I remember coaching an outstanding young associate who soon thereafter became a partner in her firm.

On thing she wanted to focus on was preparing a plan for the year that would work for her. So as we got started I asked for her to share her goals  with me.

She started with a goal of bringing in a certain amount of business from her own clients. I then asked how she had estimated the amount of business. She replied she had based the estimate on what she had in the pipeline for her one big client.

I then asked is she felt she was limiting herself by setting a goal she was pretty certain she would reach. I told her she might be focused on not failing rather than focused in succeeding.

Are you like the lawyer I coached ? Are you limiting yourself to what you feel confident you can achieve?

When I practiced law I can’t tell you exactly why but I started setting financial goals that other lawyers said I would not be able to achieve. I wanted to push myself. I wanted to be able to visualize something really big.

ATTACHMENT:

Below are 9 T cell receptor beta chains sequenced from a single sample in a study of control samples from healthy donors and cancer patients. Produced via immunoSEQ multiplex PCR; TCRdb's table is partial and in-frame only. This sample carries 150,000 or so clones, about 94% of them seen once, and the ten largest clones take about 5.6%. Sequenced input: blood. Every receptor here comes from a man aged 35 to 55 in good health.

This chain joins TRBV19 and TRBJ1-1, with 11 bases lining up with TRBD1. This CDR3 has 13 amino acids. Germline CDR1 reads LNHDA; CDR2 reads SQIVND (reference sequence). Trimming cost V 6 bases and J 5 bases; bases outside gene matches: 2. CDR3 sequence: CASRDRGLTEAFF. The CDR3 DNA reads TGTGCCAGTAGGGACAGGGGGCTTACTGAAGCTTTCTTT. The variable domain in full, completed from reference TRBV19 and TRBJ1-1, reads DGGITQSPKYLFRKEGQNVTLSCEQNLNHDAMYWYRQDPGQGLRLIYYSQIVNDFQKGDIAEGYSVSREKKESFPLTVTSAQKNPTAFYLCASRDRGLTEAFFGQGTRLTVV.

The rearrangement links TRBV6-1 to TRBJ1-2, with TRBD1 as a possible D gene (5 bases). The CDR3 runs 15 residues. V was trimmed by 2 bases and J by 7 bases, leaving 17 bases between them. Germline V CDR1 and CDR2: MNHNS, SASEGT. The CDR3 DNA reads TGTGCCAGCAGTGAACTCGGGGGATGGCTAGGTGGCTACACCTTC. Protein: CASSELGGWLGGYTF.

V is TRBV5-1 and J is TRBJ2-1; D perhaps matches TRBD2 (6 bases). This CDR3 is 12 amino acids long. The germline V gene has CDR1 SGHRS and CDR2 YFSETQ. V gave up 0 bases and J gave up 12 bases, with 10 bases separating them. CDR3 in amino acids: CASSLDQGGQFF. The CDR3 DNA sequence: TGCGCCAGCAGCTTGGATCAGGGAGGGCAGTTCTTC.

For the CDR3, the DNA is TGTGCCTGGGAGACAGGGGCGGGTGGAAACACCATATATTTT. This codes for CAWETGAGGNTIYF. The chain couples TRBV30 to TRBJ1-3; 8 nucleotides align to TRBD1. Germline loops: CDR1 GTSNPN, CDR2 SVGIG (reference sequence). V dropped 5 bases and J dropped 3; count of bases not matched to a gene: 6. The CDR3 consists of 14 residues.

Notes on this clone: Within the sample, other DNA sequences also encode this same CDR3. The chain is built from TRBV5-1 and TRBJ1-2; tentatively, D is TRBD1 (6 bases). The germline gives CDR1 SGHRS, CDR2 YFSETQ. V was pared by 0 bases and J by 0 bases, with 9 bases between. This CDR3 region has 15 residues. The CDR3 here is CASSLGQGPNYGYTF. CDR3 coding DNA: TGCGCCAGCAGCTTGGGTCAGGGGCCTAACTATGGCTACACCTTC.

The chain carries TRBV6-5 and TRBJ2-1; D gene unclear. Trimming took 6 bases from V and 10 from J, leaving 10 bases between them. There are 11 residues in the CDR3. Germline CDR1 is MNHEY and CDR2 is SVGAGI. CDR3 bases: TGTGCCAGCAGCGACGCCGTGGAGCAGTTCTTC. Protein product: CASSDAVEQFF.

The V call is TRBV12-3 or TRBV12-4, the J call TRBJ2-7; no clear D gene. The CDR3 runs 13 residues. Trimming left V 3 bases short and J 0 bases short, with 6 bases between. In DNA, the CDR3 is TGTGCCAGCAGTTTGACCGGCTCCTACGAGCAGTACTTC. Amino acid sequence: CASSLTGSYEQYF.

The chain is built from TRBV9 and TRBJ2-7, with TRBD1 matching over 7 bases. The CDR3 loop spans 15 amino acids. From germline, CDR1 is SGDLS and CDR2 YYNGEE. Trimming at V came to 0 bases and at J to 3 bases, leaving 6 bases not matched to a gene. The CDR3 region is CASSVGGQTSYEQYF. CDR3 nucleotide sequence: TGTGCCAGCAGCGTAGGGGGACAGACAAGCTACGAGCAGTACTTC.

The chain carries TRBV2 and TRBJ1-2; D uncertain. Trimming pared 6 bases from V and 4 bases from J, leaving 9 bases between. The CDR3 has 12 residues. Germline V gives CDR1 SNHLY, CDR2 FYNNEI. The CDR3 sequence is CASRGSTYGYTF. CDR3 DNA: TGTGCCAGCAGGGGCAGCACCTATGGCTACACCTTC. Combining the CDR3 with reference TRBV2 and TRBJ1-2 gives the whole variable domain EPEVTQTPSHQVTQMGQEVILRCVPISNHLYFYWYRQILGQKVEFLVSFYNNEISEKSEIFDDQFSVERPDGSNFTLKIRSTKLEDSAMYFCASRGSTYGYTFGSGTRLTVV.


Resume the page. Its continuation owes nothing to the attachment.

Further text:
Have you ever heard of James Allen, an English author in the late 1800s? I bet most of of you haven’t.  He was a self-help guru when self-help gurus weren’t cool.

Here are just a few of his quotes on self-motivation.

“You will become as small as your controlling desire; as great as your dominant aspiration.”
“To desire is to obtain; to aspire is to achieve.”
“For true success ask yourself these four questions: Why? Why not? Why not me? Why not now?”
“All that you accomplish or fail to accomplish with your life is the direct result of your thoughts.”